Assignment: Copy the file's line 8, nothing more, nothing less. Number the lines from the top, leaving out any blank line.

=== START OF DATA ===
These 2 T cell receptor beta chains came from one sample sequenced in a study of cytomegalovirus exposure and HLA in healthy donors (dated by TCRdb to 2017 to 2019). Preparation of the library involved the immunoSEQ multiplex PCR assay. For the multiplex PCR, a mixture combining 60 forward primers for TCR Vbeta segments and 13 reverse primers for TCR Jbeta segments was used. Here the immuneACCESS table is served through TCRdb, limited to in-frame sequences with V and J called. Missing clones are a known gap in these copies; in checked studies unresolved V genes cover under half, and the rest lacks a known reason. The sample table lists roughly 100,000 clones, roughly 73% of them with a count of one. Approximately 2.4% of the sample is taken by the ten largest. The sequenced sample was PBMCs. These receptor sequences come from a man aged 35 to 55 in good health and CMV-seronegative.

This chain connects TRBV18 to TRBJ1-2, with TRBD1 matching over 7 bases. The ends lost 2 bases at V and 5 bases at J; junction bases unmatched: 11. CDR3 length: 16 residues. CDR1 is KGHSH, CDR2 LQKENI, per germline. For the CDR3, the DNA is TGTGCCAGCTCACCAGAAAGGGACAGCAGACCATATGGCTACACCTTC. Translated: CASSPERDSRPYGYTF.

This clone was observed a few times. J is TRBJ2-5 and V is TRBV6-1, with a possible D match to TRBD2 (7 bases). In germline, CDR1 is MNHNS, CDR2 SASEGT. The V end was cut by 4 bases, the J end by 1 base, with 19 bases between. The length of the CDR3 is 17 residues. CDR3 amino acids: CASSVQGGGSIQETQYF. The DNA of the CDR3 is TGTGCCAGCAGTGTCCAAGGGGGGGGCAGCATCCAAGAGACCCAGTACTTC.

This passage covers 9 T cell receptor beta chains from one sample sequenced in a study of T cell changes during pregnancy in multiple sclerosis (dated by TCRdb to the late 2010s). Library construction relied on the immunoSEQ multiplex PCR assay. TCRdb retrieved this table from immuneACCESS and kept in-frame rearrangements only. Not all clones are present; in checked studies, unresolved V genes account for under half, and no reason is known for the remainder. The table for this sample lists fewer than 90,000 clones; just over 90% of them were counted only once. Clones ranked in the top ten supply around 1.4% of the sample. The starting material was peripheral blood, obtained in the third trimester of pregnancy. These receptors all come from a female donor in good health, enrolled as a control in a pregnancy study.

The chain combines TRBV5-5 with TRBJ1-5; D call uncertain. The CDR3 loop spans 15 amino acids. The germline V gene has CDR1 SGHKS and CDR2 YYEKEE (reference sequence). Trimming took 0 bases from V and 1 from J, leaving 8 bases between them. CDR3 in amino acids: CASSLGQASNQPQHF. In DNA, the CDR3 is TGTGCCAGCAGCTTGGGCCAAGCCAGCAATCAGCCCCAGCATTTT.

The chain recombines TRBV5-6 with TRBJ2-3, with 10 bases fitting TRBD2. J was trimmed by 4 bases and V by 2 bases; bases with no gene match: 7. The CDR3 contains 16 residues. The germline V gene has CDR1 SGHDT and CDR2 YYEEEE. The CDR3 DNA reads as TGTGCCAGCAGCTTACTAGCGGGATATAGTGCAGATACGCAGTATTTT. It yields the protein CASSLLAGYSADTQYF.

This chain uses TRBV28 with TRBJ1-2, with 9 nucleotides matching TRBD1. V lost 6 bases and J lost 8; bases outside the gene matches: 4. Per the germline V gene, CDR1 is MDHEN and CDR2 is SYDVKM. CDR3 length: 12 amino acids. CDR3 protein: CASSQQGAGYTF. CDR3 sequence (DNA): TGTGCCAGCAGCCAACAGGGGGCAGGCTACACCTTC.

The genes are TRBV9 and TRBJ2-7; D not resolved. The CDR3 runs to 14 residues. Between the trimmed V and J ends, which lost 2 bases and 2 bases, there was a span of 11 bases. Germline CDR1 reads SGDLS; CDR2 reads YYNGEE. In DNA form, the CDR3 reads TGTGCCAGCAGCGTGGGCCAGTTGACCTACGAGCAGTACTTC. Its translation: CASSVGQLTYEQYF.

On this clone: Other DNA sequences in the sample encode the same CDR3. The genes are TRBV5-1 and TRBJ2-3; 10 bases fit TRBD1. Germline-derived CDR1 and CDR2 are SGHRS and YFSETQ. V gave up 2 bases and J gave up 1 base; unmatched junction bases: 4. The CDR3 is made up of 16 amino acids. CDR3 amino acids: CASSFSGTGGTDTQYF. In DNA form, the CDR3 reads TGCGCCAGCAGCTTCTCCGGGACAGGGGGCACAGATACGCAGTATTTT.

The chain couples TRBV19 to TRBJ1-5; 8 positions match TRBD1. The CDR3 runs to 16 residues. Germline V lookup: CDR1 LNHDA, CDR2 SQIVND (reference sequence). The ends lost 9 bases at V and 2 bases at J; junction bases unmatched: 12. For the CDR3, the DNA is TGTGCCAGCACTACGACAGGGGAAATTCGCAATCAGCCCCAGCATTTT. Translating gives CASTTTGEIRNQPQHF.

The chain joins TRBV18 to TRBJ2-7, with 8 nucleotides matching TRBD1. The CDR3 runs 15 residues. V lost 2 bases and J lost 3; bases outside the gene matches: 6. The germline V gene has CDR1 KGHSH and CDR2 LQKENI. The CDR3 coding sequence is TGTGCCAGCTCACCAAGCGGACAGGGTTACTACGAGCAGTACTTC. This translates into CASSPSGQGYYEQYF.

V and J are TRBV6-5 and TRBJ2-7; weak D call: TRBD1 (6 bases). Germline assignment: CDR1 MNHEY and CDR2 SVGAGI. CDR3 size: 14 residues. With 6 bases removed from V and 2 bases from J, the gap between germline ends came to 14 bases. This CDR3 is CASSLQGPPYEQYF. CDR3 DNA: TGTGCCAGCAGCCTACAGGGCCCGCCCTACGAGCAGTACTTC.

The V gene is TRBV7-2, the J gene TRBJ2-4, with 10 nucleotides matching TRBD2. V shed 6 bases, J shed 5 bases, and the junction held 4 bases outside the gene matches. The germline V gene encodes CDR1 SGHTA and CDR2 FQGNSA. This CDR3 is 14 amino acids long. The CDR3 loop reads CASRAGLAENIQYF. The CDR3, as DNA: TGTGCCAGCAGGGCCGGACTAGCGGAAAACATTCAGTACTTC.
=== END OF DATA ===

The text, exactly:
The genes are TRBV9 and TRBJ2-7; D not resolved. The CDR3 runs to 14 residues. Between the trimmed V and J ends, which lost 2 bases and 2 bases, there was a span of 11 bases. Germline CDR1 reads SGDLS; CDR2 reads YYNGEE. In DNA form, the CDR3 reads TGTGCCAGCAGCGTGGGCCAGTTGACCTACGAGCAGTACTTC. Its translation: CASSVGQLTYEQYF.